Philip Wagner offers insight into the six major struggles pastors face in the ministry and how to overcome them.

Peter Drucker, the late leadership guru, said that the four hardest jobs in America (and not necessarily in order, he added) are:

  • The President of the United States
  • A university president
  • A CEO of a hospital and
  • A pastor

Is that true? Pastors love God and love people. They get to pray for people, lead people to a faith in Jesus Christ, and teach the Word about God.

That’s the dream job. You can read the Bible all day, pray, play a little golf, and preach. I want to do that!

Here is the secret. Being a pastor is hard work. It’s not for wimps.

This is the reality—the job of a pastor can be 24/7 and carry unique challenges.

Some pastors wear themselves out trying to help people. Some wound their family because they are so involved in ministry. Others flourish in their ministry and personal life.

Approximately 85% of churches in America have less than 200 people. Sixty percent of churches are under 100 people. The average size congregation in the U.S. is 89 people, according to The Barna Group. Staffs are small, and needs are great. In many situations, the pastor needs to be a Bible teacher, accountant, strategist, visionary, computer tech, counselor, public speaker, worship director, prayer warrior, mentor, leadership trainer, and fundraiser.

Who can be all of that?

  • 90% of pastors said the ministry was completely different than what they
    thought it would be like before they entered the ministry.
  • 70% say they have a lower self-image now than when they first started.

Personally, I love being a pastor. I have a great staff. We have great people in our church; I am content whether going through good times or difficult seasons. Of course, it’s a lot easier to be “content” when things are good. I have great friends who are pastors. My marriage is strong. I am a better man because of my time in ministry.

Some of the unique problems that pastors’ face are:

1.  Criticism. 

Pastors can be criticized by a lot of people for a multitude of things.

“Music is too loud. Worship is not long enough. It’s too long.”

“Sermon is not deep enough. It’s too long.” 

“Pastor thinks he’s too important. It took me 3 weeks to get an appointment.”

“You talk too much about money.”

“…can I talk to you for a minute, Pastor?” This simple question can cause a pastor to think: “Oy vey.  Now what?”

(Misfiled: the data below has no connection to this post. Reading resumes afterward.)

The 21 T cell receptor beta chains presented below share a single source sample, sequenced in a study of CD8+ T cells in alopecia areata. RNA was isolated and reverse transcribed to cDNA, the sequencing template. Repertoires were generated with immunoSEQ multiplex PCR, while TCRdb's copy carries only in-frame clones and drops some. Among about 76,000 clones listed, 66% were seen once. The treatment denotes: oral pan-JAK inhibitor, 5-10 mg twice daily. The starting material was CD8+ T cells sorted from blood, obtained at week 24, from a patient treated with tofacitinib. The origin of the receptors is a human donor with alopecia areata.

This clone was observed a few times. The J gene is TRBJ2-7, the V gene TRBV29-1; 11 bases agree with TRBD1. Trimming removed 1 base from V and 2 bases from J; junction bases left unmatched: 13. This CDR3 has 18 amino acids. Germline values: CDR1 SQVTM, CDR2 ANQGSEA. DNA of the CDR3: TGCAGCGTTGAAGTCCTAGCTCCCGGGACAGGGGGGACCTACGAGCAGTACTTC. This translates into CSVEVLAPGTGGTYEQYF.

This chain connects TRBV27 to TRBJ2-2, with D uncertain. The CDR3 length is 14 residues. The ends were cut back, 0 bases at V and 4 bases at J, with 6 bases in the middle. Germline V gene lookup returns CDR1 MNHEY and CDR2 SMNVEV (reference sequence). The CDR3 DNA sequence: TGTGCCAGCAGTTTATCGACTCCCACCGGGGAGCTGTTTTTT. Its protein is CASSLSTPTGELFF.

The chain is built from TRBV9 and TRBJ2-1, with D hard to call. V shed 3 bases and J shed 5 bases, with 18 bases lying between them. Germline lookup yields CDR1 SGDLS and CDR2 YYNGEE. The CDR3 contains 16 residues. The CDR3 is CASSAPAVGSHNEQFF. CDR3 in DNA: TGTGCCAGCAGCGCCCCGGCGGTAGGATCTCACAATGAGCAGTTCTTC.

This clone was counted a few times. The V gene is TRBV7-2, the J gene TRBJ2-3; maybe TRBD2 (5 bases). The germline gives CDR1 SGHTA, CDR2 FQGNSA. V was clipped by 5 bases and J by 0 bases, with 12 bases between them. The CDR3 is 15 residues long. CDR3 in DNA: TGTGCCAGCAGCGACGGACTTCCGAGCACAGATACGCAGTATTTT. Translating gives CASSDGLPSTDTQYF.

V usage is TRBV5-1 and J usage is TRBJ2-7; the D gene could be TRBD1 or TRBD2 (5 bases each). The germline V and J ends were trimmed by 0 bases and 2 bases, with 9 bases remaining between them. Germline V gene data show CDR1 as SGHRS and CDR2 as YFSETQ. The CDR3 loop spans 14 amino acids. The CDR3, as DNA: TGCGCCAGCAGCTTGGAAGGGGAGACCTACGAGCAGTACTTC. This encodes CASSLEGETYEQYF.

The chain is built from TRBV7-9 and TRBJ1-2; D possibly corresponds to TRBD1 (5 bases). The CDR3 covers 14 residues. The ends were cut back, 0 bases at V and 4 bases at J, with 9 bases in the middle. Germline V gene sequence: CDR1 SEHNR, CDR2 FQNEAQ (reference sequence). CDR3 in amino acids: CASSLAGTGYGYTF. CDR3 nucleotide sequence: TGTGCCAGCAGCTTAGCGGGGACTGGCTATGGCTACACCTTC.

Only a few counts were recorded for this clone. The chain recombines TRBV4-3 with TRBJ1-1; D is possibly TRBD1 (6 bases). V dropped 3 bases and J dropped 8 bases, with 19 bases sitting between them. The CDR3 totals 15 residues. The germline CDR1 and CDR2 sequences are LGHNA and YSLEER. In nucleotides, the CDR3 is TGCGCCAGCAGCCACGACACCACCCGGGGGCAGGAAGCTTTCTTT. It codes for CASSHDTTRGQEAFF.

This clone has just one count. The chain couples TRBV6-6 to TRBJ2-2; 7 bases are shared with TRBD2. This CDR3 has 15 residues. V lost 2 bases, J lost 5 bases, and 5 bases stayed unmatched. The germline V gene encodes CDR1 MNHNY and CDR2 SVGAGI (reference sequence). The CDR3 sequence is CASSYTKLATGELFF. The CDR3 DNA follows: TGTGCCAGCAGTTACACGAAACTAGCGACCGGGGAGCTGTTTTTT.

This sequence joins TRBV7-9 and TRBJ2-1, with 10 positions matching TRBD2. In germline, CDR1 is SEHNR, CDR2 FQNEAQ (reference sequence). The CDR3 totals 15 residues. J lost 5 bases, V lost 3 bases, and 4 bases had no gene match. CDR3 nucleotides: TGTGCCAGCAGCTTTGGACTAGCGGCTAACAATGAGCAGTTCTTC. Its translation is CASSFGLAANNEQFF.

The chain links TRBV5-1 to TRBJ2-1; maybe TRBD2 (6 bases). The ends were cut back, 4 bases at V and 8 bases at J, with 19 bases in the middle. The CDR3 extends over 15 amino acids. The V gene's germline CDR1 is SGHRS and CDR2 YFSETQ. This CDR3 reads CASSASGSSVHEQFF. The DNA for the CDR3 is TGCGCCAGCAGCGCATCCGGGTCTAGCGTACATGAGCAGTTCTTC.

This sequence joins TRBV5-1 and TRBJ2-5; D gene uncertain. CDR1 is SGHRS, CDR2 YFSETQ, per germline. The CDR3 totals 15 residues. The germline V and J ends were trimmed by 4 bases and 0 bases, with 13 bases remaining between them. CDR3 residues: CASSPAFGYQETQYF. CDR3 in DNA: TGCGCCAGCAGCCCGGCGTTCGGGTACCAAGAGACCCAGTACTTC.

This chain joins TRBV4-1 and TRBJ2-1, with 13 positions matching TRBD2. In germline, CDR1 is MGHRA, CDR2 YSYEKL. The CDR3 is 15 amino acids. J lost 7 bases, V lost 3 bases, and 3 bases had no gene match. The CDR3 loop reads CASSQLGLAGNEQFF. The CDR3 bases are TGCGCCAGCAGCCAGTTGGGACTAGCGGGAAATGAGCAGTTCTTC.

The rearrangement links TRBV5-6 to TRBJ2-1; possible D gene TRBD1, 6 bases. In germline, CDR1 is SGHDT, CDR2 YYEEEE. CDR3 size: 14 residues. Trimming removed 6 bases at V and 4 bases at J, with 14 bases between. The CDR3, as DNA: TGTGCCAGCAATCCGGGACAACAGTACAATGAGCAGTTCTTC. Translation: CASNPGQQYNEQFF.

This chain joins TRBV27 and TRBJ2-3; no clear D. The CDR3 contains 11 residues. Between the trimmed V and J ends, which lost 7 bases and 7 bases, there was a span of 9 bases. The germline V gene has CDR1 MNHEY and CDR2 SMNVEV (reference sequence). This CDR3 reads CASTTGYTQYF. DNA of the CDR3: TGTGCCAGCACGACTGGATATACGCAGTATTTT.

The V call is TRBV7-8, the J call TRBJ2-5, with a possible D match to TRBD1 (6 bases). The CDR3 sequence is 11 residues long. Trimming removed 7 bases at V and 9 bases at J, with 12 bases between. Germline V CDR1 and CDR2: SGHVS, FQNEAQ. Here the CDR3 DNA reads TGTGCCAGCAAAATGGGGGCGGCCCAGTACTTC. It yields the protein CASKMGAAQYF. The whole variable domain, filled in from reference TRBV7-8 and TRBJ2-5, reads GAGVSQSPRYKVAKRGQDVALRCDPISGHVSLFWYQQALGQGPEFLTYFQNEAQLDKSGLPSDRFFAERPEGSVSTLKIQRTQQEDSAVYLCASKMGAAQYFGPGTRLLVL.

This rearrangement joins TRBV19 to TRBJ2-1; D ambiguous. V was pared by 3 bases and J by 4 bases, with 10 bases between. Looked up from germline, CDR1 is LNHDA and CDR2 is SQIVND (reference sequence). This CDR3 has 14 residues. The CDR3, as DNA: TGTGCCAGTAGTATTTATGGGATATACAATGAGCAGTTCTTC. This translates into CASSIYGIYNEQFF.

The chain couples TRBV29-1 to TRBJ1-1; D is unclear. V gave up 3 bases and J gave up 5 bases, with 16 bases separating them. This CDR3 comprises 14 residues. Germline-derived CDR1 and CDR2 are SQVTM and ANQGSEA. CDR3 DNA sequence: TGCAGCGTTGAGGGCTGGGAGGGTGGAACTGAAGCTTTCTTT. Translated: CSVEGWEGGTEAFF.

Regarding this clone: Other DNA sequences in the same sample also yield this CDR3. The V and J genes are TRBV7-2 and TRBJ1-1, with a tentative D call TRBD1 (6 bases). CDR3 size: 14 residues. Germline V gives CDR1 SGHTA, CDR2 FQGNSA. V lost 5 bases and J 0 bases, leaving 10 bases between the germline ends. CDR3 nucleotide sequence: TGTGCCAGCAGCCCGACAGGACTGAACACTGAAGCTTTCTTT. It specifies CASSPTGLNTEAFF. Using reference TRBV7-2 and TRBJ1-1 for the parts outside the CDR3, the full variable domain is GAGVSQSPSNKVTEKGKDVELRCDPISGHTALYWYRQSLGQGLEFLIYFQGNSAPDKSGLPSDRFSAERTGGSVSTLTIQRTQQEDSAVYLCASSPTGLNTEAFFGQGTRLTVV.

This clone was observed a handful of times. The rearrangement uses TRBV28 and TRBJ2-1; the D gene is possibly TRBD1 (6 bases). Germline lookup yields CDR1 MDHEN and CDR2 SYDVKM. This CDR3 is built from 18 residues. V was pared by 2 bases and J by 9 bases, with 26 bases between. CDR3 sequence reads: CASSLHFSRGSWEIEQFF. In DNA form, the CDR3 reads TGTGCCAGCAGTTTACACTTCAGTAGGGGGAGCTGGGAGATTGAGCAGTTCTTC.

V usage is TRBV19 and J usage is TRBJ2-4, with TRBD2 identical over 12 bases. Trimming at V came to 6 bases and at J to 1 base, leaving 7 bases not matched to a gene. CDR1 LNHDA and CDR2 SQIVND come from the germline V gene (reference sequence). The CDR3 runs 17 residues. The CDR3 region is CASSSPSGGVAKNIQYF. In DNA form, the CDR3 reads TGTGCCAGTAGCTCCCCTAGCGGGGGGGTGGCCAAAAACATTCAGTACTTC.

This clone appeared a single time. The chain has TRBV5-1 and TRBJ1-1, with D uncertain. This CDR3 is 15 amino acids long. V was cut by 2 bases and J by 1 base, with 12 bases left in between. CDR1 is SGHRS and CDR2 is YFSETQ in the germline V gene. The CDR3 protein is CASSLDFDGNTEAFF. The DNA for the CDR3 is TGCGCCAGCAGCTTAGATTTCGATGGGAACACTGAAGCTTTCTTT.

We pastors need to find a way to not take criticism so personally and learn from truths that could be hidden in the criticism.

2. Rejection.

Members leave, leaders leave, and pastors’ friends leave. The reality is—people leave.

The smaller the church, the more obvious it is when people leave. Some leave for reasonable decisions; many leave ‘ungracefully.’ They leave the big churches, too—by the thousands.

People leave TD Jakes’ church, and they leave Andy Stanley’s church.

When our church had about 150 people and some would leave, it was so disappointing. I tried to console myself by thinking, “They may be leaving by the dozens here at Oasis, but thousands have left Jack Hayford’s church, and he’s a great pastor.”…That only helped for a minute.

“I’m leaving.”

“We want something deeper.”

“My needs aren’t getting met.”

These comments can feel like a personal rejection.

Every pastor has heard, “I’m not getting fed here.” Bill Hybels has heard it. Wayne Cordero, Dino Rizzo, Ed Young, Craig Groeschel, Steven Furtick, and Matthew Barnett have heard it.

Really?  Not getting fed? In those churches? How is that possible?

One of the most difficult conditions to achieve is to have a “tough skin and a soft heart.” Love people, hold them lightly, and don’t take it personally.

“…uhhh, OK.  Lord, help us.”

3.  Betrayal.

Trusting church members with personal burdens can backfire. They may end up telling the pastor’s personal issues to others. Staff leaders can take church members away. The pastor trusts a person with the platform or title, and that person uses the influence given to them to take people away.  The Judas kiss.

Church staff causing problems is a betrayal. Pastors rightfully think, “I’m paying you to solve problems. I can get new problems for free. I don’t need to pay someone a salary to create them.”

  • 40% report a conflict with a church member at least once a month.